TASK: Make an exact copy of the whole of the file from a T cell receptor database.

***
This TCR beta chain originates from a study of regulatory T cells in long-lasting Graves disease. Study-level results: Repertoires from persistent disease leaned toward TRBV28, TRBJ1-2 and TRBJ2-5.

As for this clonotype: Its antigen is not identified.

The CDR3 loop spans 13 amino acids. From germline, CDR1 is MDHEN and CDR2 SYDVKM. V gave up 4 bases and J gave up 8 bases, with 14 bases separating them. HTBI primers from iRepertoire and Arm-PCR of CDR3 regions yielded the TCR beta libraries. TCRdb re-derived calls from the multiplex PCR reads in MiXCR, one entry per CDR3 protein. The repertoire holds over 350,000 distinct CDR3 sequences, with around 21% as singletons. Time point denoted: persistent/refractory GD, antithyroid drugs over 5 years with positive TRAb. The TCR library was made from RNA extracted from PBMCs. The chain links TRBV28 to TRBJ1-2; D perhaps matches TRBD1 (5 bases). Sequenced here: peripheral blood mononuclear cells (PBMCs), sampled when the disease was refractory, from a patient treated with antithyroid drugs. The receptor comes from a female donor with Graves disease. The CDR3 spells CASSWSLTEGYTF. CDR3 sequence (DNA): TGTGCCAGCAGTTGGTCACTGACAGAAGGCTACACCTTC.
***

This TCR beta chain originates from a study of regulatory T cells in long-lasting Graves disease. Study-level results: Repertoires from persistent disease leaned toward TRBV28, TRBJ1-2 and TRBJ2-5.

As for this clonotype: Its antigen is not identified.

The CDR3 loop spans 13 amino acids. From germline, CDR1 is MDHEN and CDR2 SYDVKM. V gave up 4 bases and J gave up 8 bases, with 14 bases separating them. HTBI primers from iRepertoire and Arm-PCR of CDR3 regions yielded the TCR beta libraries. TCRdb re-derived calls from the multiplex PCR reads in MiXCR, one entry per CDR3 protein. The repertoire holds over 350,000 distinct CDR3 sequences, with around 21% as singletons. Time point denoted: persistent/refractory GD, antithyroid drugs over 5 years with positive TRAb. The TCR library was made from RNA extracted from PBMCs. The chain links TRBV28 to TRBJ1-2; D perhaps matches TRBD1 (5 bases). Sequenced here: peripheral blood mononuclear cells (PBMCs), sampled when the disease was refractory, from a patient treated with antithyroid drugs. The receptor comes from a female donor with Graves disease. The CDR3 spells CASSWSLTEGYTF. CDR3 sequence (DNA): TGTGCCAGCAGTTGGTCACTGACAGAAGGCTACACCTTC.